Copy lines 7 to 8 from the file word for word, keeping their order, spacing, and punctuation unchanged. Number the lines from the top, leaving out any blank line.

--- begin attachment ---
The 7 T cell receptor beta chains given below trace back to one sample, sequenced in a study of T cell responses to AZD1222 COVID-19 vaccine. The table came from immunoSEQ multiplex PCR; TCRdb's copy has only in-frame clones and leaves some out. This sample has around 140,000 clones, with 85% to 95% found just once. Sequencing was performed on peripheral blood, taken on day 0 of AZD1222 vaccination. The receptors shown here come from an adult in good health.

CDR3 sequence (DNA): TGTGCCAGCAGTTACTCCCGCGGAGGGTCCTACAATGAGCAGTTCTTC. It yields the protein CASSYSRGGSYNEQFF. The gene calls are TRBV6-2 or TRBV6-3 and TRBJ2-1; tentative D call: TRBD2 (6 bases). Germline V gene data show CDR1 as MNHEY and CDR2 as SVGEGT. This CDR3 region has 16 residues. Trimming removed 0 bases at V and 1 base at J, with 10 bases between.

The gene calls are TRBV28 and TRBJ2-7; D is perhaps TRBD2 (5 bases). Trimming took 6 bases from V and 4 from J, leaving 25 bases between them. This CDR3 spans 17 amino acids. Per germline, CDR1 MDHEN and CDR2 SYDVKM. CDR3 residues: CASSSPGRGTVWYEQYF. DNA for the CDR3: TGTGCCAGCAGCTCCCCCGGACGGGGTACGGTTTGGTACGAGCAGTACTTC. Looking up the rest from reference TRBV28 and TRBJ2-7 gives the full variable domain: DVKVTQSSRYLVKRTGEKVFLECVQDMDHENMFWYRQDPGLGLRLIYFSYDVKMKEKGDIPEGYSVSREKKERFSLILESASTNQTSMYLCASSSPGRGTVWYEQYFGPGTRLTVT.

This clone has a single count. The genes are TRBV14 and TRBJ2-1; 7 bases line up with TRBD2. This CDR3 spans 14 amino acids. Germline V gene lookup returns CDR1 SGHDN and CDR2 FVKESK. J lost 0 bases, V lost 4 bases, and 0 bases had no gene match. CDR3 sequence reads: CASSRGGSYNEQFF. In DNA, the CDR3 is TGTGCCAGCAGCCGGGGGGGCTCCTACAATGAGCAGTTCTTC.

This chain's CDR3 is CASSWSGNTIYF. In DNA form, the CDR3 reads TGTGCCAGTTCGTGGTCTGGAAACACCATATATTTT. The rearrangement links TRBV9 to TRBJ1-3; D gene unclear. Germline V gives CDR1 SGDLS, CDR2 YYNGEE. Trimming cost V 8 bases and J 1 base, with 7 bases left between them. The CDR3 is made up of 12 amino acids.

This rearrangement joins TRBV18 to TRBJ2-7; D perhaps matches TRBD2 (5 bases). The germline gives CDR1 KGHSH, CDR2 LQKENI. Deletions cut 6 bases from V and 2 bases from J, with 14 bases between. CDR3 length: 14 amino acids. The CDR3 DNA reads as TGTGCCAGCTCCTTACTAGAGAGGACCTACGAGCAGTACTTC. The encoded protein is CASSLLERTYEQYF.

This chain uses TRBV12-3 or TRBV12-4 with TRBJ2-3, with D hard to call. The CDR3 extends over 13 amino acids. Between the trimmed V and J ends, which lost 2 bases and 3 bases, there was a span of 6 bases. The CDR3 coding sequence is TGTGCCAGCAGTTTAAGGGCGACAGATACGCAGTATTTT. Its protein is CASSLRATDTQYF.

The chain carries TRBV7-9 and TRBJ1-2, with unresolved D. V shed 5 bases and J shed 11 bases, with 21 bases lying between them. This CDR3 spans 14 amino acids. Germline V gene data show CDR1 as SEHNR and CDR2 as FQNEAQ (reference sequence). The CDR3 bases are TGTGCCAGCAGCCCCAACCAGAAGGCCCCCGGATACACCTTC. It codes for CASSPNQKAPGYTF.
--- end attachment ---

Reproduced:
This chain uses TRBV12-3 or TRBV12-4 with TRBJ2-3, with D hard to call. The CDR3 extends over 13 amino acids. Between the trimmed V and J ends, which lost 2 bases and 3 bases, there was a span of 6 bases. The CDR3 coding sequence is TGTGCCAGCAGTTTAAGGGCGACAGATACGCAGTATTTT. Its protein is CASSLRATDTQYF.

The chain carries TRBV7-9 and TRBJ1-2, with unresolved D. V shed 5 bases and J shed 11 bases, with 21 bases lying between them. This CDR3 spans 14 amino acids. Germline V gene data show CDR1 as SEHNR and CDR2 as FQNEAQ (reference sequence). The CDR3 bases are TGTGCCAGCAGCCCCAACCAGAAGGCCCCCGGATACACCTTC. It codes for CASSPNQKAPGYTF.